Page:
The One Brave Idea™ Science Innovation Center opens in Boston to host renowned investigators working on “early warning system” to prevent coronary heart disease and its consequences

October 03, 2017 Categories: Program News

Boston, MA, October 3, 2017 — The American Heart Association, Verily and AstraZeneca, today announced the opening of the One Brave Idea™ Science Innovation Center located on Longwood Avenue in Boston. The Center will be home to Calum MacRae, MD, PhD, chief of cardiovascular medicine at Brigham and Women’s Hospital (BWH), and the Cardiovascular Medicine Innovation team who, leveraging the latest technologies and scientific advances, will continue their ground-breaking work for One Brave Idea, the $75 million research enterprise charged with bringing an end to coronary heart disease and its consequences.

The state-of-the-art Science Innovation Center will provide an environment where world-renowned investigators can work quickly and collaboratively to discover new ways to identify the earliest markers of heart disease and develop strategies to stop the disease before an emergency happens. At the Innovation Center, they will have access to hospitals and clinics for real-world implementation, the engineering expertise of Massachusetts Institute of Technology (MIT), the clinical device expertise of BWH’s Next Generation Phenotyping Center and the tech and medical innovation ecosystem in Cambridge and Boston. 

The One Brave Idea team represents a wide variety of specialties, including engineering and data science, and hails from institutions including BWH, MIT and Stanford.  They are working to create a coronary heart disease “early warning system” by examining what happens 10-20 years before risk factors typically appear.

Facilitating collaboration among scientists is a cornerstone strategy for the American Heart Association and this team of multi-disciplinary scientists aims to understand the earliest stages of the disease, figure out how it develops to prevent it from ever leading to heart attack and stroke,” said Nancy Brown, chief executive officer of the American Heart Association. “Through Verily’s informatic capabilities, AstraZeneca’s proprietary data and our evolving ecosystem of patient centered research and scientific networks, the One Brave Idea research team will translate their findings into new prevention and treatment strategies.” 

“One Brave Idea provides an opportunity to come together and focus on improving the lives of people at risk of coronary heart disease,” said Jessica Mega, MD, MPH, Chief Medical Officer of Verily. "Our goal is to provide the resources and support to take on this critical issue. This model allows our investigators to hit roadblocks, reevaluate, and move on quickly. Every effort will provide meaningful information – even if the answer is to look somewhere else."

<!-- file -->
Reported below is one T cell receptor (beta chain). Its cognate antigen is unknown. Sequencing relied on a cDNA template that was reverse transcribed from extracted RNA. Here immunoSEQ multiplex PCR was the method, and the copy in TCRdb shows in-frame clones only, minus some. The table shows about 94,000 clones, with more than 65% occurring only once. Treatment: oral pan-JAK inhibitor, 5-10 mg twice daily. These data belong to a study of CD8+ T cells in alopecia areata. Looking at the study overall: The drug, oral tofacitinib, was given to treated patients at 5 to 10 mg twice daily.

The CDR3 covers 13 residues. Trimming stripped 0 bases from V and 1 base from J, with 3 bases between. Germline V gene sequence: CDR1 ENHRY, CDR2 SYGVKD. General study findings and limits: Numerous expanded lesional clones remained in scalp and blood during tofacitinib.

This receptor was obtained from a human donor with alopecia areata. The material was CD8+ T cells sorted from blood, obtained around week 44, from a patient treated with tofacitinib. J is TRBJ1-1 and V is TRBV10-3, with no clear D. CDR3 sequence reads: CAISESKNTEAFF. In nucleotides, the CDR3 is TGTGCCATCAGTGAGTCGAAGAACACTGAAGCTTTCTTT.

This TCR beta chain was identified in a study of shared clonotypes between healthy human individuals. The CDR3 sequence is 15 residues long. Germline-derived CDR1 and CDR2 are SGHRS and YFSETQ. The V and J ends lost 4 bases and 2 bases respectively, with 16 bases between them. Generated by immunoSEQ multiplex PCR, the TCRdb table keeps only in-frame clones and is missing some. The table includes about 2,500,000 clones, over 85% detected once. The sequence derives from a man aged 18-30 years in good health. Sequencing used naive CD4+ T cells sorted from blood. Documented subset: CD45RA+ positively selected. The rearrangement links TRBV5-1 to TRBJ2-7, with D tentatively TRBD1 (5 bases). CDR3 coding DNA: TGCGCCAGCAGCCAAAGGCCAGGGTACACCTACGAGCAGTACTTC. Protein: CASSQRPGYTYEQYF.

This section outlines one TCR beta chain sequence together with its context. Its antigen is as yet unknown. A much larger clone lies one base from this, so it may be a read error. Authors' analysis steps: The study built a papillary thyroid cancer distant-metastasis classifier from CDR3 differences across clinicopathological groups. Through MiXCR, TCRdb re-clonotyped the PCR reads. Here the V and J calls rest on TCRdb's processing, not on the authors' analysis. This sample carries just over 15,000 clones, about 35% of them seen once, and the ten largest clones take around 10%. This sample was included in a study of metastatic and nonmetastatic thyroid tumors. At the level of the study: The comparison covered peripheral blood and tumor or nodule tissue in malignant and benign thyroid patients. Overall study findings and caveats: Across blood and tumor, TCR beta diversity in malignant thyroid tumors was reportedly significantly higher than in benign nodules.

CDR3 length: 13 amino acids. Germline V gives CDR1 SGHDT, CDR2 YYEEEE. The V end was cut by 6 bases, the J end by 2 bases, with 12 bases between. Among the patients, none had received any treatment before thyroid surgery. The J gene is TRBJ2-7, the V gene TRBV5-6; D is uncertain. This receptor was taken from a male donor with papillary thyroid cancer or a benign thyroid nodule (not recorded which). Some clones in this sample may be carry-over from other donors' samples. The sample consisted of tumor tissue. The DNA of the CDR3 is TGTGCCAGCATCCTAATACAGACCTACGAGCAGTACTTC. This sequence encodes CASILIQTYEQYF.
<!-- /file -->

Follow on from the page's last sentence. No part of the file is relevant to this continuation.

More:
“Leveraging existing and novel datasets, the One Brave Idea team will analyze data in new ways to understand how our biology is affected by environmental perturbations,” said Gregory Keenan, MD, Vice President and head of US Medical Affairs of AstraZeneca. “We truly believe that the team’s strategy to define specific subsets of coronary heart disease and drive toward new biological understanding of how the disease arises and progresses is the research of the future.”

“I’m immensely proud to lead this diverse team of investigators, who are committed to exploring and identifying the potential opportunities to prevent the development of heart disease. Creating multidisciplinary research teams to attack a problem from many angles is a model that we believe will ultimately have a significant impact on cardiovascular health,” says Calum MacRae, MD, PhD, leader of One Brave Idea, and the Chief of Cardiovascular Medicine at Brigham and Women’s Hospital.

Visit One Brave Idea to stay up-to-date on the ground-breaking science and progress.

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About the American Heart Association

The American Heart Association is devoted to saving people from heart disease and stroke – the two leading causes of death in the world. We team with millions of volunteers to fund innovative research, fight for stronger public health policies and provide lifesaving tools and information to prevent and treat these diseases. The Dallas-based association is the nation’s oldest and largest voluntary organization dedicated to fighting heart disease and stroke. To learn more or to get involved, call 1-800-AHA-USA1, visit heart.org or call any of our offices around the country. Follow us on Facebook and Twitter.

About the American Stroke Association

The American Stroke Association is devoted to saving people from stroke — the No. 2 cause of death in the world and a leading cause of serious disability. We team with millions of volunteers to fund innovative research, fight for stronger public health policies and provide lifesaving tools and information to prevent and treat stroke. The Dallas-based association officially launched in 1998 as a division of the American Heart Association. To learn more or to get involved, call 1-888-4STROKE or visit StrokeAssociation.org. Follow us on Facebook and Twitter.

The American Heart Association/American Stroke Association receives funding mostly from individuals. Foundations and corporations donate as well, and fund specific programs and events. Strict policies are enforced to prevent these relationships from influencing the Association's science content. Financial information for the American Heart Association, including a list of contributions from pharmaceutical companies and device manufacturers, is available at http://www.heart.org/corporatefunding.

For Media Inquiries:

Webb.Bierbrier@heart.org, American Heart Association

For Public Inquiries: (800)-AHA-USA1 (242-8721)

heart.org and strokeassociation.org